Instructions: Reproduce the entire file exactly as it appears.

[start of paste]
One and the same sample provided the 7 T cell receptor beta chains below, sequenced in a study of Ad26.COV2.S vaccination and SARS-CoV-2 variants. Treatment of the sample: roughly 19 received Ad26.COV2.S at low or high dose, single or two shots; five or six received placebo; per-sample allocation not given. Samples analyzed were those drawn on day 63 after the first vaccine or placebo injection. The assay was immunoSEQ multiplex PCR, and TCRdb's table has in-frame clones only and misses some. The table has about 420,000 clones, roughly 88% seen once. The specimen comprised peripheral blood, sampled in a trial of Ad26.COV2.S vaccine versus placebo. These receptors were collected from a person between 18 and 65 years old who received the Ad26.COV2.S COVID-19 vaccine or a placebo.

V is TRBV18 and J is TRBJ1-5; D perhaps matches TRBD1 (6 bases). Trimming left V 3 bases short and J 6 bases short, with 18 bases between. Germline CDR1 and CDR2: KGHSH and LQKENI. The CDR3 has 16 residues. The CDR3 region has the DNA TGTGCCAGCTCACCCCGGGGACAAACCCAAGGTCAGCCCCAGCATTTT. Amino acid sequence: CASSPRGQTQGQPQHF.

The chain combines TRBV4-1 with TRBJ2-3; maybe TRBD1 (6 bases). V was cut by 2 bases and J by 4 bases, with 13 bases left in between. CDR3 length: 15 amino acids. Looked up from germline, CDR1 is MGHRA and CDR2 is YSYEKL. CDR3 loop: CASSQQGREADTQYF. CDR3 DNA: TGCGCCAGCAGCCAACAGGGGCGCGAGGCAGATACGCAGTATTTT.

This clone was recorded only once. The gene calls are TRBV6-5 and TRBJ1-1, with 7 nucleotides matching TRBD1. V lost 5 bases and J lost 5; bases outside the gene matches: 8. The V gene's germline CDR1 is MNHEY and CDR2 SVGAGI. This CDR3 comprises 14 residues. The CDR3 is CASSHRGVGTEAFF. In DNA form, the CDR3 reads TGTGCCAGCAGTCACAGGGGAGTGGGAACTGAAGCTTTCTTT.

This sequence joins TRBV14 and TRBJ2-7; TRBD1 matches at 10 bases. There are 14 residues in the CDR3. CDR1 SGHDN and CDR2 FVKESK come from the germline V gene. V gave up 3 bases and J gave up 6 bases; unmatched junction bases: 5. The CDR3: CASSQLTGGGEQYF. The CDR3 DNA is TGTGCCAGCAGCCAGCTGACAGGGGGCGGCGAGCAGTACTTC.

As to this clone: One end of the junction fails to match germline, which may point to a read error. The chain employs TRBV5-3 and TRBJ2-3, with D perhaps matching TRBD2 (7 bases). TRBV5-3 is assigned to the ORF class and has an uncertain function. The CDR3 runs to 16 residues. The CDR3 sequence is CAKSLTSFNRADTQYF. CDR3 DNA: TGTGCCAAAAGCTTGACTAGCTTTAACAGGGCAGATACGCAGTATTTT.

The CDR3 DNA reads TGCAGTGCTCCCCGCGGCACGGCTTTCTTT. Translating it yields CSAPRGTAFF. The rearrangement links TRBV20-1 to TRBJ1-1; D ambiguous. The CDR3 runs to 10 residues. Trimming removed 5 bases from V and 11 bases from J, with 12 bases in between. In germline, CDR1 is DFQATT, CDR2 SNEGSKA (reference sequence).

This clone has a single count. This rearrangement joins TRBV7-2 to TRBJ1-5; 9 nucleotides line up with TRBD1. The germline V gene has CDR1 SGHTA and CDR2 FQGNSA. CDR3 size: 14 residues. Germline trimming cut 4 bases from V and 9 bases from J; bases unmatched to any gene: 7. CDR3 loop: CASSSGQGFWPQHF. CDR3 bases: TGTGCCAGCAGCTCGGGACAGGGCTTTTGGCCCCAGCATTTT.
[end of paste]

One and the same sample provided the 7 T cell receptor beta chains below, sequenced in a study of Ad26.COV2.S vaccination and SARS-CoV-2 variants. Treatment of the sample: roughly 19 received Ad26.COV2.S at low or high dose, single or two shots; five or six received placebo; per-sample allocation not given. Samples analyzed were those drawn on day 63 after the first vaccine or placebo injection. The assay was immunoSEQ multiplex PCR, and TCRdb's table has in-frame clones only and misses some. The table has about 420,000 clones, roughly 88% seen once. The specimen comprised peripheral blood, sampled in a trial of Ad26.COV2.S vaccine versus placebo. These receptors were collected from a person between 18 and 65 years old who received the Ad26.COV2.S COVID-19 vaccine or a placebo.

V is TRBV18 and J is TRBJ1-5; D perhaps matches TRBD1 (6 bases). Trimming left V 3 bases short and J 6 bases short, with 18 bases between. Germline CDR1 and CDR2: KGHSH and LQKENI. The CDR3 has 16 residues. The CDR3 region has the DNA TGTGCCAGCTCACCCCGGGGACAAACCCAAGGTCAGCCCCAGCATTTT. Amino acid sequence: CASSPRGQTQGQPQHF.

The chain combines TRBV4-1 with TRBJ2-3; maybe TRBD1 (6 bases). V was cut by 2 bases and J by 4 bases, with 13 bases left in between. CDR3 length: 15 amino acids. Looked up from germline, CDR1 is MGHRA and CDR2 is YSYEKL. CDR3 loop: CASSQQGREADTQYF. CDR3 DNA: TGCGCCAGCAGCCAACAGGGGCGCGAGGCAGATACGCAGTATTTT.

This clone was recorded only once. The gene calls are TRBV6-5 and TRBJ1-1, with 7 nucleotides matching TRBD1. V lost 5 bases and J lost 5; bases outside the gene matches: 8. The V gene's germline CDR1 is MNHEY and CDR2 SVGAGI. This CDR3 comprises 14 residues. The CDR3 is CASSHRGVGTEAFF. In DNA form, the CDR3 reads TGTGCCAGCAGTCACAGGGGAGTGGGAACTGAAGCTTTCTTT.

This sequence joins TRBV14 and TRBJ2-7; TRBD1 matches at 10 bases. There are 14 residues in the CDR3. CDR1 SGHDN and CDR2 FVKESK come from the germline V gene. V gave up 3 bases and J gave up 6 bases; unmatched junction bases: 5. The CDR3: CASSQLTGGGEQYF. The CDR3 DNA is TGTGCCAGCAGCCAGCTGACAGGGGGCGGCGAGCAGTACTTC.

As to this clone: One end of the junction fails to match germline, which may point to a read error. The chain employs TRBV5-3 and TRBJ2-3, with D perhaps matching TRBD2 (7 bases). TRBV5-3 is assigned to the ORF class and has an uncertain function. The CDR3 runs to 16 residues. The CDR3 sequence is CAKSLTSFNRADTQYF. CDR3 DNA: TGTGCCAAAAGCTTGACTAGCTTTAACAGGGCAGATACGCAGTATTTT.

The CDR3 DNA reads TGCAGTGCTCCCCGCGGCACGGCTTTCTTT. Translating it yields CSAPRGTAFF. The rearrangement links TRBV20-1 to TRBJ1-1; D ambiguous. The CDR3 runs to 10 residues. Trimming removed 5 bases from V and 11 bases from J, with 12 bases in between. In germline, CDR1 is DFQATT, CDR2 SNEGSKA (reference sequence).

This clone has a single count. This rearrangement joins TRBV7-2 to TRBJ1-5; 9 nucleotides line up with TRBD1. The germline V gene has CDR1 SGHTA and CDR2 FQGNSA. CDR3 size: 14 residues. Germline trimming cut 4 bases from V and 9 bases from J; bases unmatched to any gene: 7. CDR3 loop: CASSSGQGFWPQHF. CDR3 bases: TGTGCCAGCAGCTCGGGACAGGGCTTTTGGCCCCAGCATTTT.